After graduating from UW-Platteville in 1991, RT earned a living by fitting full-time, first at the Great Northern clipping for their many sales, and then spent three years with the powerful Holstein show herd campaigned by Pinehurst Farms. In that time, he gained two lifetime mentors in David Bachmann, Sr. (owner of Pinehurst) and Terry Lee (show herd manager). “I really came to respect David’s philosophy of buying into superior cow families and then continuing to develop the pedigrees from there. He always wanted to come home with the Premier Breeder & Exhibitor banners, and I guess that left a mark on me,” notes RT. “Terry taught me to stay focused on the big picture and not sweat the small stuff – to really pay attention to and take care of the basics first.”
After his time at Pinehurst, RT signed on at Sunshine Genetics as an assistant herdsman. That was his first daily exposure to working with Brown Swiss (he had grown up with Holsteins), and that job sparked his affinity for the big brown cow. “I was working with some really good cows on a day-to-day basis at Sunshine, and then at World Dairy Expo, you’d see that the show winners were also the bull mothers of the breed and it really just seemed to be a type of cow and a philosophy that suited me.”
It would be easy to go on and on about the Brown Swiss, but the 80-cow herd actually is about 40% Swiss, 40% Jerseys, and 20% Holsteins. The Jerseys have some things to brag about too, as out of the first 100 Jerseys bred at Random Luck, over 50 were scored Excellent and 25% were EX-92 or better including three at EX-95%!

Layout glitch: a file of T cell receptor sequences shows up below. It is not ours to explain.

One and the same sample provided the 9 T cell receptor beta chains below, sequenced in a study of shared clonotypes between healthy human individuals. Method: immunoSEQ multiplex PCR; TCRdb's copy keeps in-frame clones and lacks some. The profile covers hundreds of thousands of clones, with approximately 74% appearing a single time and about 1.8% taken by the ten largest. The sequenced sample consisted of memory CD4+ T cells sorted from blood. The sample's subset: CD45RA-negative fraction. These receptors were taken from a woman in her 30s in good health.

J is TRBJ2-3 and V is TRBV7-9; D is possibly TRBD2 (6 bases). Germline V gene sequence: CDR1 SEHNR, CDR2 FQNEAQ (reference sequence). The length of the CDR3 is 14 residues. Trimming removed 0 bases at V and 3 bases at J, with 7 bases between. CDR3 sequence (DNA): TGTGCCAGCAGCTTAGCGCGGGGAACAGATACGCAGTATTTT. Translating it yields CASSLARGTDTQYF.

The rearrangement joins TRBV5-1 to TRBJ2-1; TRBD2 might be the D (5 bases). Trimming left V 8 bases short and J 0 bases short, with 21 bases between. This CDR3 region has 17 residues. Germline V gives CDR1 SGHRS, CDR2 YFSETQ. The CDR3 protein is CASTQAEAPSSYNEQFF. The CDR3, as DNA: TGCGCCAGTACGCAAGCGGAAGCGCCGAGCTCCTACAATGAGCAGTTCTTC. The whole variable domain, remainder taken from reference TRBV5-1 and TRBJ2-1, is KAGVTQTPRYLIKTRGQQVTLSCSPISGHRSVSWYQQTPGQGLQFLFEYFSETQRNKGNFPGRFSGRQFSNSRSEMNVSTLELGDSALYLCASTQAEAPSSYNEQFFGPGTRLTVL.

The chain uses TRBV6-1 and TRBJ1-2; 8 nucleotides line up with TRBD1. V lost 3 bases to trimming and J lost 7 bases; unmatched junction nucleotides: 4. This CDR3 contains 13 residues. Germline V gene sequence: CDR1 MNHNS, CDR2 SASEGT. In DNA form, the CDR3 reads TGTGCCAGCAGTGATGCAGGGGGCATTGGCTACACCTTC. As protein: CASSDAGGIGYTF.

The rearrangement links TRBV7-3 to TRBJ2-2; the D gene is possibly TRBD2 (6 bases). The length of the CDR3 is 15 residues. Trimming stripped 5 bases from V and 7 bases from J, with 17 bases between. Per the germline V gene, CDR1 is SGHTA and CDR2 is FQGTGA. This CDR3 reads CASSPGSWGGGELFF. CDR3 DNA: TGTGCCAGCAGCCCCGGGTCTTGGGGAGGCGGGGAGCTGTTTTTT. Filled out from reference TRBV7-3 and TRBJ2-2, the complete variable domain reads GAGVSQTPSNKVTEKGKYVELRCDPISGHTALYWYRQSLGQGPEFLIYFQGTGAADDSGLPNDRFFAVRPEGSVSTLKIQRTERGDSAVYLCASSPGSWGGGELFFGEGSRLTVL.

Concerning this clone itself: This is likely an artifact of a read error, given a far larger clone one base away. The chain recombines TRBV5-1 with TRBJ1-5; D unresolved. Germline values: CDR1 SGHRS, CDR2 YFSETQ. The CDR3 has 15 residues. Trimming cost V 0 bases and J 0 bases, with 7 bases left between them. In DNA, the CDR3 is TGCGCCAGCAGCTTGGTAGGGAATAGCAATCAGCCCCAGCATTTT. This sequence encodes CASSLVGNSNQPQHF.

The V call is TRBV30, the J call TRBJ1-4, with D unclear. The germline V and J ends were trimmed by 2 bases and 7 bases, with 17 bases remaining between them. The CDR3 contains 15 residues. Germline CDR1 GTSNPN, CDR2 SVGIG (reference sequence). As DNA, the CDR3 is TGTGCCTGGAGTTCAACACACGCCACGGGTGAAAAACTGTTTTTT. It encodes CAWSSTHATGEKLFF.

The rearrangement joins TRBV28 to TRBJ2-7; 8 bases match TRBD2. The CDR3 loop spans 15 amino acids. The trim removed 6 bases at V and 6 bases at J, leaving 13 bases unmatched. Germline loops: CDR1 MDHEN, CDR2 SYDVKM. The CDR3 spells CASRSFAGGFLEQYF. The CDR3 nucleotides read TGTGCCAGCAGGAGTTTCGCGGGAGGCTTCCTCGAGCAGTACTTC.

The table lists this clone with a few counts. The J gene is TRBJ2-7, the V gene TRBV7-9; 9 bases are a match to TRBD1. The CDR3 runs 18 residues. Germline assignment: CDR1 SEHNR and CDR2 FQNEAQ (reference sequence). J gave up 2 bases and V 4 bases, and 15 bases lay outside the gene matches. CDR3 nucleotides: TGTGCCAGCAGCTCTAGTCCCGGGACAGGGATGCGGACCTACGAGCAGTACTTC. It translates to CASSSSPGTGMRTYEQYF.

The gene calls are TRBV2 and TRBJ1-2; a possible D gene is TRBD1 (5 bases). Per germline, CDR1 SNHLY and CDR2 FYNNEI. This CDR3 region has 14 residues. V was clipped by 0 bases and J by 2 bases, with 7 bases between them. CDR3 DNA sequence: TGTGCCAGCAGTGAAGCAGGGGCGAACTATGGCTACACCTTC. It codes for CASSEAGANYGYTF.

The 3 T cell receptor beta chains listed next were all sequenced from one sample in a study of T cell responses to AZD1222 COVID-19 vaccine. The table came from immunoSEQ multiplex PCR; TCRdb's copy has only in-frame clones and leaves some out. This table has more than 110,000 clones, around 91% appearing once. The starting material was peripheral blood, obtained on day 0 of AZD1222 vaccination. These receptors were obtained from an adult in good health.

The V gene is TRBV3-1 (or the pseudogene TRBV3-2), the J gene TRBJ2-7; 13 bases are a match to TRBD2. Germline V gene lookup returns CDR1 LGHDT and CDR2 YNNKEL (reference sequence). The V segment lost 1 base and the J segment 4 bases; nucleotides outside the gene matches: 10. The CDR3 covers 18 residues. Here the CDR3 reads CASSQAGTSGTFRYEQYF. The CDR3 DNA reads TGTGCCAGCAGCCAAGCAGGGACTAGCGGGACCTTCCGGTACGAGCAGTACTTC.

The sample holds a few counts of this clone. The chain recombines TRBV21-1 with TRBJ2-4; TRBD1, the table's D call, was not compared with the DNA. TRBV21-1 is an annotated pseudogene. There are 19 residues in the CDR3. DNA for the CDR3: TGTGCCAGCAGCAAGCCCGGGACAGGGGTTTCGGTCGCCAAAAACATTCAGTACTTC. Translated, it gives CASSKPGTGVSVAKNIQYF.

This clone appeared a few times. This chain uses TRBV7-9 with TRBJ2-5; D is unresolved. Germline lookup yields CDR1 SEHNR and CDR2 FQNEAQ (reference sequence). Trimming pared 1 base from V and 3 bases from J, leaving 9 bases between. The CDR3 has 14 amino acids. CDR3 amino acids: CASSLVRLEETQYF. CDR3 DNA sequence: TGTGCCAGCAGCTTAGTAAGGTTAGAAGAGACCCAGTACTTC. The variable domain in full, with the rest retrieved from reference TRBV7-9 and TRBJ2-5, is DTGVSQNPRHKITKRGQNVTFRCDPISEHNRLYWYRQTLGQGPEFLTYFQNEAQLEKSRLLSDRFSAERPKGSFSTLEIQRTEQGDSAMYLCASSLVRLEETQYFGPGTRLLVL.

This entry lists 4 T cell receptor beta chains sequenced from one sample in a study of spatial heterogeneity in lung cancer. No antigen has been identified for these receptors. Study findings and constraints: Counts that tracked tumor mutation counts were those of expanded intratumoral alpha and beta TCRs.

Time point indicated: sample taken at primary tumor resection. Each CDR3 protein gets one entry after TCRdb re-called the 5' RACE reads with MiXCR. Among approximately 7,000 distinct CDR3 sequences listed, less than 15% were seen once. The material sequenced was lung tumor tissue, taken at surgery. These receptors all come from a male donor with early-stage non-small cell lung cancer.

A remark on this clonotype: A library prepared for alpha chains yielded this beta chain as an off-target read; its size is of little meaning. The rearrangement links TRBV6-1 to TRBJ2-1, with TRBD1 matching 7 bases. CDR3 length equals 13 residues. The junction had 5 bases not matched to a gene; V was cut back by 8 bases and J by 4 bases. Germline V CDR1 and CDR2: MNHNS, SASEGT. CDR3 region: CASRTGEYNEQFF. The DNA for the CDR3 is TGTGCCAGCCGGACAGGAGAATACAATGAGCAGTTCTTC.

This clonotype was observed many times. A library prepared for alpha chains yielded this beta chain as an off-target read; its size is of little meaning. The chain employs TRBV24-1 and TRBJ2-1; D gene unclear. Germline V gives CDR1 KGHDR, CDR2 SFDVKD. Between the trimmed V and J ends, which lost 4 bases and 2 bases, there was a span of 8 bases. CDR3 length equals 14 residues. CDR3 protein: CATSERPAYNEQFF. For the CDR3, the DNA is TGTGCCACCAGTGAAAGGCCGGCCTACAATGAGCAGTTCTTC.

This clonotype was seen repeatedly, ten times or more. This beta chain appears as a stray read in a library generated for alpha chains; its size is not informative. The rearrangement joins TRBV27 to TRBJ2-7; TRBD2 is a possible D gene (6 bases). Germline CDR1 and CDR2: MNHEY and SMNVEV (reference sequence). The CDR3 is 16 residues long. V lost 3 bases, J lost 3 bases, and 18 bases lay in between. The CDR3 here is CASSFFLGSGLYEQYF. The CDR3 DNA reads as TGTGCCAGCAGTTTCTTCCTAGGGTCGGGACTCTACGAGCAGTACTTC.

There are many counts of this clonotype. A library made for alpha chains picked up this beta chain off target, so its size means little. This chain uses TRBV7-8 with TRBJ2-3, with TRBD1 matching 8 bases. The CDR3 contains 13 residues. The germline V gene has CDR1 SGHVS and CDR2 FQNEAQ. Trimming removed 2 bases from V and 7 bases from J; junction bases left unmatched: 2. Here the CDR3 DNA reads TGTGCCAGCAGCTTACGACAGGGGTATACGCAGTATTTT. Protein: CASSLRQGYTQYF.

RT married Lisa Caya in 1993 and she brought along her love for the little brown cow. She had worked for Barlass Jerseys and the foundation of the Jersey herd at Random Luck comes from that famous fellow Wisconsin herd. (RT and Lisa have since divorced, but Lisa keeps connected with the Jerseys by regularly milking and helping with chores.)
One of the best known Jerseys to carry the prefix was Random Luck Ray Helen EX-94%, a Comerica daughter purchased by Budjon Farms and Peter Vail when she was a 3-year-old. Helen was Reserve Grand Champion at the International Jersey Show in 2012 and Reserve Grand Champion at the Royal Winter Fair in 2014.